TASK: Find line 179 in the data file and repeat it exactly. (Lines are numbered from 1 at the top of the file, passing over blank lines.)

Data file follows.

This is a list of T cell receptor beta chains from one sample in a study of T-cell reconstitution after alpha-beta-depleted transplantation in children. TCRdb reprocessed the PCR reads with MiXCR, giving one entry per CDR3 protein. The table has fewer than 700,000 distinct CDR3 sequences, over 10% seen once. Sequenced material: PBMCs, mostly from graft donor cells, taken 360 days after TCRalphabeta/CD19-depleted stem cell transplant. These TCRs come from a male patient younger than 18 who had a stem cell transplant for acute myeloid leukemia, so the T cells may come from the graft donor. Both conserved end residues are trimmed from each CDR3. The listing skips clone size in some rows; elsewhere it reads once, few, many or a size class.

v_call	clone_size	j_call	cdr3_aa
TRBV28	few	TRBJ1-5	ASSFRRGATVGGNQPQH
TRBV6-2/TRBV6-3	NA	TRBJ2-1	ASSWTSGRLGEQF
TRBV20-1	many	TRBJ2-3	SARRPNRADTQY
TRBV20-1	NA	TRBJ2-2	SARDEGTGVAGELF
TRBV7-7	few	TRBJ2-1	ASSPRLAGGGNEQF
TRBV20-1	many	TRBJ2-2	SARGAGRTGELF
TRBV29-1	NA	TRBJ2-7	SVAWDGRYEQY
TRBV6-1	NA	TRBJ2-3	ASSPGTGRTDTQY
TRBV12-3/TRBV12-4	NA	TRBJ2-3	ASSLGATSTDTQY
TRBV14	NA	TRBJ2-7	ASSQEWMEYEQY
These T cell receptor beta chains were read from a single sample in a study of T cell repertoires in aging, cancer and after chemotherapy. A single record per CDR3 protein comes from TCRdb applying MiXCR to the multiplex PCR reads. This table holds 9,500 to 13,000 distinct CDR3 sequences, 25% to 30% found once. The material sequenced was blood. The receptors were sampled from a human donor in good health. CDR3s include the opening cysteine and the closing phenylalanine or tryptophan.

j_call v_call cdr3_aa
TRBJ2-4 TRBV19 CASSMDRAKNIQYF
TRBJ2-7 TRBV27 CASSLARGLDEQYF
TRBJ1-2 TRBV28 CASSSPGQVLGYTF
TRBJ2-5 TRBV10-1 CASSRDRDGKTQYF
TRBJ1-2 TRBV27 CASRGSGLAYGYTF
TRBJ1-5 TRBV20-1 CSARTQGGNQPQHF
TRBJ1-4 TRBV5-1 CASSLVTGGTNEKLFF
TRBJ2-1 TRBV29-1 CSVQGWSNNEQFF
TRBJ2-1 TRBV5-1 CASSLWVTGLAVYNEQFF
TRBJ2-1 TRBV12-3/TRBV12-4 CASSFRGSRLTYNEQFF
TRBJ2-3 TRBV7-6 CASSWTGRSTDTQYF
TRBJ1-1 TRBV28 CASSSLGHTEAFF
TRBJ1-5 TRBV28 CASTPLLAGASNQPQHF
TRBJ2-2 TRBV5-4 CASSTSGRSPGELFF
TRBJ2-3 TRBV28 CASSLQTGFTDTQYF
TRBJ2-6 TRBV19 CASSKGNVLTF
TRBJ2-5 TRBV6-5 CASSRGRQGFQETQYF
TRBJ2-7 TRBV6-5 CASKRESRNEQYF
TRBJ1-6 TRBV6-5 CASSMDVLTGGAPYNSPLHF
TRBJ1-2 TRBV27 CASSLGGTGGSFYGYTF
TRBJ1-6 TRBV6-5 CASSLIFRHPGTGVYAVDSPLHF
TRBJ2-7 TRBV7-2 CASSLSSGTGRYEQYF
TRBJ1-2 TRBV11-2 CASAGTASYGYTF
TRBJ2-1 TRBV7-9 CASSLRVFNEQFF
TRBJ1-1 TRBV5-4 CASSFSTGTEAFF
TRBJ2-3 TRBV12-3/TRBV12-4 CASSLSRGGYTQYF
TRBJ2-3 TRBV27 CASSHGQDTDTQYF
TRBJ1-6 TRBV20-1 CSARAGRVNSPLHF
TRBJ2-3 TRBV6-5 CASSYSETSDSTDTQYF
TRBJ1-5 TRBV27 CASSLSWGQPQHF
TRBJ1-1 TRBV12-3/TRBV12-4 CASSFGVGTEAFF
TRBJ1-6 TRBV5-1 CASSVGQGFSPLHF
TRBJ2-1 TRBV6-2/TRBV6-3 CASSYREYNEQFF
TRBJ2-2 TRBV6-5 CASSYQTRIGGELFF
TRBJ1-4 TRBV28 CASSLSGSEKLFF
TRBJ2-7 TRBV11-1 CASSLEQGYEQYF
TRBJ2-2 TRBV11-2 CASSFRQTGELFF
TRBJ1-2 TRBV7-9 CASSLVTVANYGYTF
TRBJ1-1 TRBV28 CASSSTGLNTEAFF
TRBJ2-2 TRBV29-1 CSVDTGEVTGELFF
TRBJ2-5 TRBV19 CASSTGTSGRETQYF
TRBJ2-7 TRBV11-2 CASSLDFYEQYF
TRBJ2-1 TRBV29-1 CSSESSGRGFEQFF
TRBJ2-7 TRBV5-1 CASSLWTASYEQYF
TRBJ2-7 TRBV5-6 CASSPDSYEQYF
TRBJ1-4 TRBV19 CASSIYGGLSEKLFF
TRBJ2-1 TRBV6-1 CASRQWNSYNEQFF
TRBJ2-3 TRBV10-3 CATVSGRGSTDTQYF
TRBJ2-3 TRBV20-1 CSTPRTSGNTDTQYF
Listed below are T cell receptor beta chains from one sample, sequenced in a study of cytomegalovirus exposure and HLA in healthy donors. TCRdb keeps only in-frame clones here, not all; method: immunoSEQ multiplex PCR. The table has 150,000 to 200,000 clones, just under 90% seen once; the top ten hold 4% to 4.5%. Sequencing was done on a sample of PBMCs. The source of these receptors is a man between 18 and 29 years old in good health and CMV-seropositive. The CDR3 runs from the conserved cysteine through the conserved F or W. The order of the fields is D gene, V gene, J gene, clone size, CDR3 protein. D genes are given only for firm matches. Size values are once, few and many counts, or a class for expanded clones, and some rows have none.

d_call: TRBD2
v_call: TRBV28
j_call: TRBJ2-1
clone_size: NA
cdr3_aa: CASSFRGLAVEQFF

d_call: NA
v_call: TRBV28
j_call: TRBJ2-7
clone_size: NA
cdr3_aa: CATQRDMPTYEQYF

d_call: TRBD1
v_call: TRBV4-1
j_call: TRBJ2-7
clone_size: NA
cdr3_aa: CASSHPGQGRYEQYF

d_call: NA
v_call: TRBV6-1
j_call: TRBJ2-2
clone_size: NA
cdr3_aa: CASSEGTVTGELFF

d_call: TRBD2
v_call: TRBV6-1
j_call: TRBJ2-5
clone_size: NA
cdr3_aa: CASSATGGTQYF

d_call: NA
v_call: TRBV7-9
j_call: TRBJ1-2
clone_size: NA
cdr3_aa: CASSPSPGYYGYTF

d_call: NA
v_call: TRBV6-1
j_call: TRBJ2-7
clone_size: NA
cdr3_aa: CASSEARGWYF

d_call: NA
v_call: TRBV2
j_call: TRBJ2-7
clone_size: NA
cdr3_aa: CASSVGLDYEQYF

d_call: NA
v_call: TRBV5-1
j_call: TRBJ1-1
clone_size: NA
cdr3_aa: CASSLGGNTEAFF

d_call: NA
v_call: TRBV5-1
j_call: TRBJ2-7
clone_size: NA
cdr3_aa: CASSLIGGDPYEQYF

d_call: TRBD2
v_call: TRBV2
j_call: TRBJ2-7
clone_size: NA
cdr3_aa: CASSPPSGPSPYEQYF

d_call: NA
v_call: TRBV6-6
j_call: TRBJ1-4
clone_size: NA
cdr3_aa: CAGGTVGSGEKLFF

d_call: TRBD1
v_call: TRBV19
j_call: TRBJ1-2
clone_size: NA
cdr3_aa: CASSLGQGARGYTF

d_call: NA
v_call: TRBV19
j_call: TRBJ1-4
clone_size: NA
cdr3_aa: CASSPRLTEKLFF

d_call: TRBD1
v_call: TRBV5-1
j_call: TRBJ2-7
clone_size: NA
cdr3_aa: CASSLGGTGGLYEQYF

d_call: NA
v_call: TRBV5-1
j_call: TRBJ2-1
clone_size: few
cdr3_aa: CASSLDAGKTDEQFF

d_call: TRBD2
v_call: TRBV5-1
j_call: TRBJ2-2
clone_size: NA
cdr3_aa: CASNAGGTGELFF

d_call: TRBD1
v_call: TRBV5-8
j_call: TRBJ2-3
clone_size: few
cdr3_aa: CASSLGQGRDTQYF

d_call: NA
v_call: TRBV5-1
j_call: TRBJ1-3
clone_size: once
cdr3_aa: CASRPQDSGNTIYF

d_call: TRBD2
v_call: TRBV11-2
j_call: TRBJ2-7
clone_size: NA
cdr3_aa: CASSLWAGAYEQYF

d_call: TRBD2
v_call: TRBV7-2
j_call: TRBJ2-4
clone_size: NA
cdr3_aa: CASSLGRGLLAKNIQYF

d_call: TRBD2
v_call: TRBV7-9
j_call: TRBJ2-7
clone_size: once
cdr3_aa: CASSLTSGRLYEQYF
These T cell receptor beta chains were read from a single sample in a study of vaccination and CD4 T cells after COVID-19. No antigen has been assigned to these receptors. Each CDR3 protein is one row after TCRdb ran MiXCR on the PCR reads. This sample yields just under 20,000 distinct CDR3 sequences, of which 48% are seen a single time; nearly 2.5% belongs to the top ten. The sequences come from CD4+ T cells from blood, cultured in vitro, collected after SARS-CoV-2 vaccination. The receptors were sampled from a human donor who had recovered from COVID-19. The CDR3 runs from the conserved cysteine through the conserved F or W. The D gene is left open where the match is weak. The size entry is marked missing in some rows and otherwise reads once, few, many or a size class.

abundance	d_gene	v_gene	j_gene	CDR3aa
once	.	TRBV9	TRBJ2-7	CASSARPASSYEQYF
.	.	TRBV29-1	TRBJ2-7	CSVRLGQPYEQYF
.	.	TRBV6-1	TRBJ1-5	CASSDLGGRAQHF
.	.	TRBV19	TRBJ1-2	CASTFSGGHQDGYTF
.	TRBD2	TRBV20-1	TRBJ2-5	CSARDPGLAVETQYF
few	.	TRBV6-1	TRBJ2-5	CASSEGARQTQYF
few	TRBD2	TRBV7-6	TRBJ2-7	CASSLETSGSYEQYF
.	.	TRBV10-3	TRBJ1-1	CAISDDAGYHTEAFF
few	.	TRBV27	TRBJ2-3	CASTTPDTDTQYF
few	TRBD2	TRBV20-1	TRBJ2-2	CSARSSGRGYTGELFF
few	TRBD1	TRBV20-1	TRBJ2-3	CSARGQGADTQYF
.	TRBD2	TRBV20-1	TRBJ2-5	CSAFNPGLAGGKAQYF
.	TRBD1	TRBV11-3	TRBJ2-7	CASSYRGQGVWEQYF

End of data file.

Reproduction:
.	.	TRBV6-1	TRBJ1-5	CASSDLGGRAQHF